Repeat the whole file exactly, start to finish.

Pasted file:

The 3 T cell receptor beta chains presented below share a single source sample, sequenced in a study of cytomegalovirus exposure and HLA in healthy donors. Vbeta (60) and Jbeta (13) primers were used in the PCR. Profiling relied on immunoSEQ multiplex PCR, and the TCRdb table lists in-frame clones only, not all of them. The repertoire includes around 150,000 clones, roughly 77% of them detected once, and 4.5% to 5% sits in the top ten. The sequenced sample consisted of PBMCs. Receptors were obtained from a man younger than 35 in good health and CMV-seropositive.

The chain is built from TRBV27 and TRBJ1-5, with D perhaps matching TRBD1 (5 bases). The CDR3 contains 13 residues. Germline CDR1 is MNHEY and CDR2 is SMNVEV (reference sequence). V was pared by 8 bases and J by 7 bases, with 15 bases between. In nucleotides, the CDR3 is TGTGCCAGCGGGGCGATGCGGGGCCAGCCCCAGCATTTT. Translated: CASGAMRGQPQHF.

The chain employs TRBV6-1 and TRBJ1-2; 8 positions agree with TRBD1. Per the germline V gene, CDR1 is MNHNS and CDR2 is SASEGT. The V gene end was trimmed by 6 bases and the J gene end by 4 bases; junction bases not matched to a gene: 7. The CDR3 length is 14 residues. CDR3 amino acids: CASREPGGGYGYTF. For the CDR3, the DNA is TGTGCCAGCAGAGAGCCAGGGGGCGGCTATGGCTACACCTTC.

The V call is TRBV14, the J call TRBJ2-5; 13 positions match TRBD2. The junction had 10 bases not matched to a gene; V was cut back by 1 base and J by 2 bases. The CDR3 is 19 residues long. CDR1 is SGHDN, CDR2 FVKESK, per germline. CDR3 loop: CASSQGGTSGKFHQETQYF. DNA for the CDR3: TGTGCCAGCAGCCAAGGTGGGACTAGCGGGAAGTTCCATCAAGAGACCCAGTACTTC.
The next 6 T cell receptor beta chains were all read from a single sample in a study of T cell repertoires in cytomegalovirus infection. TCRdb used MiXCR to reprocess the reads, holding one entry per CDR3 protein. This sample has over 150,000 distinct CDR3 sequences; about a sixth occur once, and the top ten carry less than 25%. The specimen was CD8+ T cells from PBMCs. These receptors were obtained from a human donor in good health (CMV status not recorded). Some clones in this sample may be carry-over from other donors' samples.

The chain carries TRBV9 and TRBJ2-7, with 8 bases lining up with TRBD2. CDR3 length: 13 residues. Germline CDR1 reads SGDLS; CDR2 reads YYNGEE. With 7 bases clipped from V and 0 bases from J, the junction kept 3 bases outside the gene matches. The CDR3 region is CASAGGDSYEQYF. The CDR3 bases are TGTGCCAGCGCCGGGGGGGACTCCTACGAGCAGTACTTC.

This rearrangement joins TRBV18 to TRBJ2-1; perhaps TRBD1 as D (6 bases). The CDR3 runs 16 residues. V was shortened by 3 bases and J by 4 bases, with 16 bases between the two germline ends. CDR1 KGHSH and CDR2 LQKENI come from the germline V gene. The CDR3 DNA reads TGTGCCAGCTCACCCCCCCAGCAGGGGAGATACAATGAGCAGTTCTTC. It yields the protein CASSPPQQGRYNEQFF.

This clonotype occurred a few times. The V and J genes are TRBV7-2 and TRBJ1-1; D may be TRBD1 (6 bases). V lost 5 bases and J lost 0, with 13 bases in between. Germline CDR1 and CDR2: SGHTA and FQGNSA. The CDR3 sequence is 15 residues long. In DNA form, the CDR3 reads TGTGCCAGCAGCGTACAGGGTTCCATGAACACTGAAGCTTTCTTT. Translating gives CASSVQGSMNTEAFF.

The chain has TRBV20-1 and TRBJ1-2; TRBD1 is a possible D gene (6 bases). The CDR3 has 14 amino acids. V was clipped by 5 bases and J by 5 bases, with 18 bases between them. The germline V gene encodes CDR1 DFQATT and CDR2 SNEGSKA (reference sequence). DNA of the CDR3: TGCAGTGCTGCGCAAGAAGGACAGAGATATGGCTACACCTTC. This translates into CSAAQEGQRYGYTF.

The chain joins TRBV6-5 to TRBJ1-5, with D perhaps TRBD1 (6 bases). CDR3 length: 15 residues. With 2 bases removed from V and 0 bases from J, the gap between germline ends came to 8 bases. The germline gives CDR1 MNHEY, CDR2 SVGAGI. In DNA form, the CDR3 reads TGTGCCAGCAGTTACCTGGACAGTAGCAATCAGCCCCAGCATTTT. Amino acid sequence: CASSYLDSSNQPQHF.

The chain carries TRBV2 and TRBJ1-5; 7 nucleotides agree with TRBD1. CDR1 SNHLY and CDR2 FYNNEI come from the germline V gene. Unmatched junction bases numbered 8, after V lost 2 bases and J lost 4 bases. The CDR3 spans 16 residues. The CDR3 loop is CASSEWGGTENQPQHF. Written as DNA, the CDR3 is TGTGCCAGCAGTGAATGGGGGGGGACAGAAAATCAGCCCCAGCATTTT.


The 3 T cell receptor beta chains presented below share a single source sample, sequenced in a study of cytomegalovirus exposure and HLA in healthy donors. Vbeta (60) and Jbeta (13) primers were used in the PCR. Profiling relied on immunoSEQ multiplex PCR, and the TCRdb table lists in-frame clones only, not all of them. The repertoire includes around 150,000 clones, roughly 77% of them detected once, and 4.5% to 5% sits in the top ten. The sequenced sample consisted of PBMCs. Receptors were obtained from a man younger than 35 in good health and CMV-seropositive.

The chain is built from TRBV27 and TRBJ1-5, with D perhaps matching TRBD1 (5 bases). The CDR3 contains 13 residues. Germline CDR1 is MNHEY and CDR2 is SMNVEV (reference sequence). V was pared by 8 bases and J by 7 bases, with 15 bases between. In nucleotides, the CDR3 is TGTGCCAGCGGGGCGATGCGGGGCCAGCCCCAGCATTTT. Translated: CASGAMRGQPQHF.

The chain employs TRBV6-1 and TRBJ1-2; 8 positions agree with TRBD1. Per the germline V gene, CDR1 is MNHNS and CDR2 is SASEGT. The V gene end was trimmed by 6 bases and the J gene end by 4 bases; junction bases not matched to a gene: 7. The CDR3 length is 14 residues. CDR3 amino acids: CASREPGGGYGYTF. For the CDR3, the DNA is TGTGCCAGCAGAGAGCCAGGGGGCGGCTATGGCTACACCTTC.

The V call is TRBV14, the J call TRBJ2-5; 13 positions match TRBD2. The junction had 10 bases not matched to a gene; V was cut back by 1 base and J by 2 bases. The CDR3 is 19 residues long. CDR1 is SGHDN, CDR2 FVKESK, per germline. CDR3 loop: CASSQGGTSGKFHQETQYF. DNA for the CDR3: TGTGCCAGCAGCCAAGGTGGGACTAGCGGGAAGTTCCATCAAGAGACCCAGTACTTC.
The next 6 T cell receptor beta chains were all read from a single sample in a study of T cell repertoires in cytomegalovirus infection. TCRdb used MiXCR to reprocess the reads, holding one entry per CDR3 protein. This sample has over 150,000 distinct CDR3 sequences; about a sixth occur once, and the top ten carry less than 25%. The specimen was CD8+ T cells from PBMCs. These receptors were obtained from a human donor in good health (CMV status not recorded). Some clones in this sample may be carry-over from other donors' samples.

The chain carries TRBV9 and TRBJ2-7, with 8 bases lining up with TRBD2. CDR3 length: 13 residues. Germline CDR1 reads SGDLS; CDR2 reads YYNGEE. With 7 bases clipped from V and 0 bases from J, the junction kept 3 bases outside the gene matches. The CDR3 region is CASAGGDSYEQYF. The CDR3 bases are TGTGCCAGCGCCGGGGGGGACTCCTACGAGCAGTACTTC.

This rearrangement joins TRBV18 to TRBJ2-1; perhaps TRBD1 as D (6 bases). The CDR3 runs 16 residues. V was shortened by 3 bases and J by 4 bases, with 16 bases between the two germline ends. CDR1 KGHSH and CDR2 LQKENI come from the germline V gene. The CDR3 DNA reads TGTGCCAGCTCACCCCCCCAGCAGGGGAGATACAATGAGCAGTTCTTC. It yields the protein CASSPPQQGRYNEQFF.

This clonotype occurred a few times. The V and J genes are TRBV7-2 and TRBJ1-1; D may be TRBD1 (6 bases). V lost 5 bases and J lost 0, with 13 bases in between. Germline CDR1 and CDR2: SGHTA and FQGNSA. The CDR3 sequence is 15 residues long. In DNA form, the CDR3 reads TGTGCCAGCAGCGTACAGGGTTCCATGAACACTGAAGCTTTCTTT. Translating gives CASSVQGSMNTEAFF.

The chain has TRBV20-1 and TRBJ1-2; TRBD1 is a possible D gene (6 bases). The CDR3 has 14 amino acids. V was clipped by 5 bases and J by 5 bases, with 18 bases between them. The germline V gene encodes CDR1 DFQATT and CDR2 SNEGSKA (reference sequence). DNA of the CDR3: TGCAGTGCTGCGCAAGAAGGACAGAGATATGGCTACACCTTC. This translates into CSAAQEGQRYGYTF.

The chain joins TRBV6-5 to TRBJ1-5, with D perhaps TRBD1 (6 bases). CDR3 length: 15 residues. With 2 bases removed from V and 0 bases from J, the gap between germline ends came to 8 bases. The germline gives CDR1 MNHEY, CDR2 SVGAGI. In DNA form, the CDR3 reads TGTGCCAGCAGTTACCTGGACAGTAGCAATCAGCCCCAGCATTTT. Amino acid sequence: CASSYLDSSNQPQHF.

The chain carries TRBV2 and TRBJ1-5; 7 nucleotides agree with TRBD1. CDR1 SNHLY and CDR2 FYNNEI come from the germline V gene. Unmatched junction bases numbered 8, after V lost 2 bases and J lost 4 bases. The CDR3 spans 16 residues. The CDR3 loop is CASSEWGGTENQPQHF. Written as DNA, the CDR3 is TGTGCCAGCAGTGAATGGGGGGGGACAGAAAATCAGCCCCAGCATTTT.